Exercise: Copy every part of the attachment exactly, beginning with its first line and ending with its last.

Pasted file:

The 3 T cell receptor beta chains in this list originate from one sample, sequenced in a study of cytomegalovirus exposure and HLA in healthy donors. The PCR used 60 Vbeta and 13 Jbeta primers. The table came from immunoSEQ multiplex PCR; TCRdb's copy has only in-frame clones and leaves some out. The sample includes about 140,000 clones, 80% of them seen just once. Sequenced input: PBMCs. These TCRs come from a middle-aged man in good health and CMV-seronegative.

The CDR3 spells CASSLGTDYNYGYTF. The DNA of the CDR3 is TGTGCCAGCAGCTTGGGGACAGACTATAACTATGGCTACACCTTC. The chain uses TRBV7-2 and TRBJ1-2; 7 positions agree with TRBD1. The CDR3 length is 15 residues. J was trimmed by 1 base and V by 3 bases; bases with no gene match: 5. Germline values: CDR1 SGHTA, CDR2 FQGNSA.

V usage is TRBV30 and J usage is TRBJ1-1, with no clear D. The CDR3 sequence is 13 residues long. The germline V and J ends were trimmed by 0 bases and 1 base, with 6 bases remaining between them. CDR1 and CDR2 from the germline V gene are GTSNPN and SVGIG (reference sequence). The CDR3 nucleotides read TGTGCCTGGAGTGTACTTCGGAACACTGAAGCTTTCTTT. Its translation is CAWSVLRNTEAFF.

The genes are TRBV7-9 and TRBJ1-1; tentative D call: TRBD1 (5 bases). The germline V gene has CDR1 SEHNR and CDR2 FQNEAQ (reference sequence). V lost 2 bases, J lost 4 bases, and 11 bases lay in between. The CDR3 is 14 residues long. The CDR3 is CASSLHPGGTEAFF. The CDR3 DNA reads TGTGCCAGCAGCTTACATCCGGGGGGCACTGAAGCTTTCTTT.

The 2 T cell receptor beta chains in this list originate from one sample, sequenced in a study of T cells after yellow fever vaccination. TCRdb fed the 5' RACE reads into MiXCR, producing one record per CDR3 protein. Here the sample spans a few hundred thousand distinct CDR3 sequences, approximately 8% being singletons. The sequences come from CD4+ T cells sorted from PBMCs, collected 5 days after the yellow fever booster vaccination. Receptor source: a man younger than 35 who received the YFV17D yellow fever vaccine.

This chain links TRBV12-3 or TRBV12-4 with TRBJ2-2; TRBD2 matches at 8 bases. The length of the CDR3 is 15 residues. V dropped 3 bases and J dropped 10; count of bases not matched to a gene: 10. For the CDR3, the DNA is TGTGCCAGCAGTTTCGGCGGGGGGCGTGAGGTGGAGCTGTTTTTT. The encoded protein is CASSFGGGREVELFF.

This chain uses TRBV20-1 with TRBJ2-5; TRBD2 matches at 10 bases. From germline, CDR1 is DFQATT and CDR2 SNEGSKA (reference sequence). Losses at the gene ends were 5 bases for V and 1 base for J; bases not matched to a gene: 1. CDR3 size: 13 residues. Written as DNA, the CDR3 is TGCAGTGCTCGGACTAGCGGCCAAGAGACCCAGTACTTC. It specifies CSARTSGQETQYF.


The 3 T cell receptor beta chains in this list originate from one sample, sequenced in a study of cytomegalovirus exposure and HLA in healthy donors. The PCR used 60 Vbeta and 13 Jbeta primers. The table came from immunoSEQ multiplex PCR; TCRdb's copy has only in-frame clones and leaves some out. The sample includes about 140,000 clones, 80% of them seen just once. Sequenced input: PBMCs. These TCRs come from a middle-aged man in good health and CMV-seronegative.

The CDR3 spells CASSLGTDYNYGYTF. The DNA of the CDR3 is TGTGCCAGCAGCTTGGGGACAGACTATAACTATGGCTACACCTTC. The chain uses TRBV7-2 and TRBJ1-2; 7 positions agree with TRBD1. The CDR3 length is 15 residues. J was trimmed by 1 base and V by 3 bases; bases with no gene match: 5. Germline values: CDR1 SGHTA, CDR2 FQGNSA.

V usage is TRBV30 and J usage is TRBJ1-1, with no clear D. The CDR3 sequence is 13 residues long. The germline V and J ends were trimmed by 0 bases and 1 base, with 6 bases remaining between them. CDR1 and CDR2 from the germline V gene are GTSNPN and SVGIG (reference sequence). The CDR3 nucleotides read TGTGCCTGGAGTGTACTTCGGAACACTGAAGCTTTCTTT. Its translation is CAWSVLRNTEAFF.

The genes are TRBV7-9 and TRBJ1-1; tentative D call: TRBD1 (5 bases). The germline V gene has CDR1 SEHNR and CDR2 FQNEAQ (reference sequence). V lost 2 bases, J lost 4 bases, and 11 bases lay in between. The CDR3 is 14 residues long. The CDR3 is CASSLHPGGTEAFF. The CDR3 DNA reads TGTGCCAGCAGCTTACATCCGGGGGGCACTGAAGCTTTCTTT.

The 2 T cell receptor beta chains in this list originate from one sample, sequenced in a study of T cells after yellow fever vaccination. TCRdb fed the 5' RACE reads into MiXCR, producing one record per CDR3 protein. Here the sample spans a few hundred thousand distinct CDR3 sequences, approximately 8% being singletons. The sequences come from CD4+ T cells sorted from PBMCs, collected 5 days after the yellow fever booster vaccination. Receptor source: a man younger than 35 who received the YFV17D yellow fever vaccine.

This chain links TRBV12-3 or TRBV12-4 with TRBJ2-2; TRBD2 matches at 8 bases. The length of the CDR3 is 15 residues. V dropped 3 bases and J dropped 10; count of bases not matched to a gene: 10. For the CDR3, the DNA is TGTGCCAGCAGTTTCGGCGGGGGGCGTGAGGTGGAGCTGTTTTTT. The encoded protein is CASSFGGGREVELFF.

This chain uses TRBV20-1 with TRBJ2-5; TRBD2 matches at 10 bases. From germline, CDR1 is DFQATT and CDR2 SNEGSKA (reference sequence). Losses at the gene ends were 5 bases for V and 1 base for J; bases not matched to a gene: 1. CDR3 size: 13 residues. Written as DNA, the CDR3 is TGCAGTGCTCGGACTAGCGGCCAAGAGACCCAGTACTTC. It specifies CSARTSGQETQYF.